However, Keeper’s standard Business plan does offer a lot. You’ll find personal encrypted vaults for each user, shared folders for passwords and other sensitive documents and files, reporting mechanisms, basic multi-factor authentication, and security audit technology too.
The software also includes a password generator tool, a useful addition, especially for users who are unaware of the need for strong passwords. If you want to add any additional extras, such as secure messaging or advanced reporting, you’ll need to pay more.
You might not miss these extra features if you don’t want to spend a little extra, but some, such as Dark Web monitoring for individual employee vaults to prevent breached credential use, are very useful. Still, the existing features of the Business plan should be sufficient for most users. Read our Keeper password manager review to find out more.
If your organization consists of just two employees, then you can use Bitwarden’s (opens in new tab) business service for free and take advantage of all the core features. However, most organizations have a few more members of staff to consider.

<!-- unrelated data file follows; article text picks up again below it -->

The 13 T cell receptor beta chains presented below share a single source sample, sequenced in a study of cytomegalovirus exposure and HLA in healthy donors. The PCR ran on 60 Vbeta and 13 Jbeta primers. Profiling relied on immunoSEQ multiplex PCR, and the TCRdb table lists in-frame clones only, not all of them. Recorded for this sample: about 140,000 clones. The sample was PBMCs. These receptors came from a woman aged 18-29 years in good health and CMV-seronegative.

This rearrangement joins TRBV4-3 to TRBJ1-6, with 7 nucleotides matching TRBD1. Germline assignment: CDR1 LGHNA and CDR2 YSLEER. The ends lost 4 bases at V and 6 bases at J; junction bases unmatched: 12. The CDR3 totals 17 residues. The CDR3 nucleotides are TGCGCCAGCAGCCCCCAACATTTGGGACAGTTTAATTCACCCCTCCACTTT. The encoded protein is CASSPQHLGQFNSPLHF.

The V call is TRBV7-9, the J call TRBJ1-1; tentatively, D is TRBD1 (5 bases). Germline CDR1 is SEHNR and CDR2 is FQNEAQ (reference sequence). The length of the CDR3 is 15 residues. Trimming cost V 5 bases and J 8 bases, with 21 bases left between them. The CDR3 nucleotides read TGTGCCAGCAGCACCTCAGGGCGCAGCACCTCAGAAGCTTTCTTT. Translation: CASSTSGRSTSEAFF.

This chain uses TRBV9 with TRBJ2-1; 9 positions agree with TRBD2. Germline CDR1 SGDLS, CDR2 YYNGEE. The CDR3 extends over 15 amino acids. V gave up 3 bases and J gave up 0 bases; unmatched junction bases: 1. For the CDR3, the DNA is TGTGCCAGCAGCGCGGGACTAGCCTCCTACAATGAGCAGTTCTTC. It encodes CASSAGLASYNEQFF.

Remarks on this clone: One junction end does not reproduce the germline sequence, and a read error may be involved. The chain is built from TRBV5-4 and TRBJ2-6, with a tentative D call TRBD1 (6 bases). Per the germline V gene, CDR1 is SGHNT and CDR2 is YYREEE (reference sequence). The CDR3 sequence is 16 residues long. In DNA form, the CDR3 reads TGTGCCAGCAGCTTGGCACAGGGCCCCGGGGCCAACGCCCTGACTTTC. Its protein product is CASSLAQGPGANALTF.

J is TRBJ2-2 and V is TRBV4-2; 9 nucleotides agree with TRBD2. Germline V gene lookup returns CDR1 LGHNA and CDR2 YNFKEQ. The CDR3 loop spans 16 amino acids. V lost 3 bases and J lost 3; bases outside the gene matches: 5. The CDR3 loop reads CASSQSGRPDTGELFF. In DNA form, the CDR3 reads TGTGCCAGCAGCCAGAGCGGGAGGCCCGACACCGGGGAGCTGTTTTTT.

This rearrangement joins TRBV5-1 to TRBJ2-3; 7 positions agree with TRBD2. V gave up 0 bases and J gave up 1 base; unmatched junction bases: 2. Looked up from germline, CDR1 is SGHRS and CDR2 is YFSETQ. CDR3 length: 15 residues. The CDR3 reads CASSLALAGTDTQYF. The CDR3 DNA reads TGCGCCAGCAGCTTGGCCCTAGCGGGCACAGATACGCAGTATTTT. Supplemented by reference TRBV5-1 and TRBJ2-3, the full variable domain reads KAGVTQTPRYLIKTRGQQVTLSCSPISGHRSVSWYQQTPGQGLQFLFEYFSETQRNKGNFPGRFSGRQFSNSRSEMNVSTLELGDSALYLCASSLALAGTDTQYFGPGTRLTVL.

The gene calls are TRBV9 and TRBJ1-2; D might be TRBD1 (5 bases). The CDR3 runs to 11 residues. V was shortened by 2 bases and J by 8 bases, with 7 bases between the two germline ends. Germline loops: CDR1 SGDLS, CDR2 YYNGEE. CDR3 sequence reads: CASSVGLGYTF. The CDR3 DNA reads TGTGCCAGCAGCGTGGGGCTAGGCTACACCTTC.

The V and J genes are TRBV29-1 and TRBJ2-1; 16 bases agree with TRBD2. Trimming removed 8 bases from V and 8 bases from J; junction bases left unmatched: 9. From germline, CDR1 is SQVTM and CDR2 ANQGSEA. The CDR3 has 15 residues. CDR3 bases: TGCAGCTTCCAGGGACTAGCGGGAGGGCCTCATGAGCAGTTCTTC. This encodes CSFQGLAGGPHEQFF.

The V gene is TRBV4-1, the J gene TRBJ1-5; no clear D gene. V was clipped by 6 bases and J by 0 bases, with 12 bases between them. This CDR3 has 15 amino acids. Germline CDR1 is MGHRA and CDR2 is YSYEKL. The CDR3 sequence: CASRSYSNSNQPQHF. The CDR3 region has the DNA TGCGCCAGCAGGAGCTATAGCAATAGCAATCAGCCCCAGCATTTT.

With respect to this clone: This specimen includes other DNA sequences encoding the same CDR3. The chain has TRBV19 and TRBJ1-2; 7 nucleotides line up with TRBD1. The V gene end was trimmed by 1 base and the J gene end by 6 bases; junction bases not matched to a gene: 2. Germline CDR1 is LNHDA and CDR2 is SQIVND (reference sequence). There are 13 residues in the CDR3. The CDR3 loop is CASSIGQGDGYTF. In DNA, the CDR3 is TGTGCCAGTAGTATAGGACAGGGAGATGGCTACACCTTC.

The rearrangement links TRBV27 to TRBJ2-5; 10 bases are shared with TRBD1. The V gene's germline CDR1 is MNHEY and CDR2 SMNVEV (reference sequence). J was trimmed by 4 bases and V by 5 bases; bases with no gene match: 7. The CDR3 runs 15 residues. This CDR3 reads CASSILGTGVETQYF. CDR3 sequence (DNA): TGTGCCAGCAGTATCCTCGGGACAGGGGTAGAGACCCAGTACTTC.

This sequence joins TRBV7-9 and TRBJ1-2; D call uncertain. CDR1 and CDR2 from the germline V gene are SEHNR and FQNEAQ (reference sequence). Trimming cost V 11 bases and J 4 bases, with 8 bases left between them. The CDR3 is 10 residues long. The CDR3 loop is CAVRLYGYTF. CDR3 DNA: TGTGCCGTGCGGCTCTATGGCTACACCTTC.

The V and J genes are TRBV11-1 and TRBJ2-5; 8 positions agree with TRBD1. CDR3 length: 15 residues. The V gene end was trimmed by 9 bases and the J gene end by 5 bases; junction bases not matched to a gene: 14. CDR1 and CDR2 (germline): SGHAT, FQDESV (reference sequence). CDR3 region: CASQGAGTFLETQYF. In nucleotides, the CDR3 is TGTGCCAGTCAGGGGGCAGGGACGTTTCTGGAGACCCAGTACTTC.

The paid-for business plans are very reasonably priced, at just $3 per user a month for the Teams Organization plan and $5 per user a month for the Enterprise Organization plan. With such a small margin, it’s worth investing in the higher-priced plan.
The Enterprise Organization plan includes single sign-on options, device syncing, four multi-factor authentication methods, encrypted file attachments, unlimited storage, and unlimited users. As you might expect from an open-source platform, there are some particularly interesting extras targeted at more advanced users.
These include the option for self-hosting, API access, and the option to use Bitwarden’s other open-source apps, such as the platform’s secure information transmission product, Bitwarden Send (opens in new tab). Our Bitwarden review provides further detail on the password manager's features and security.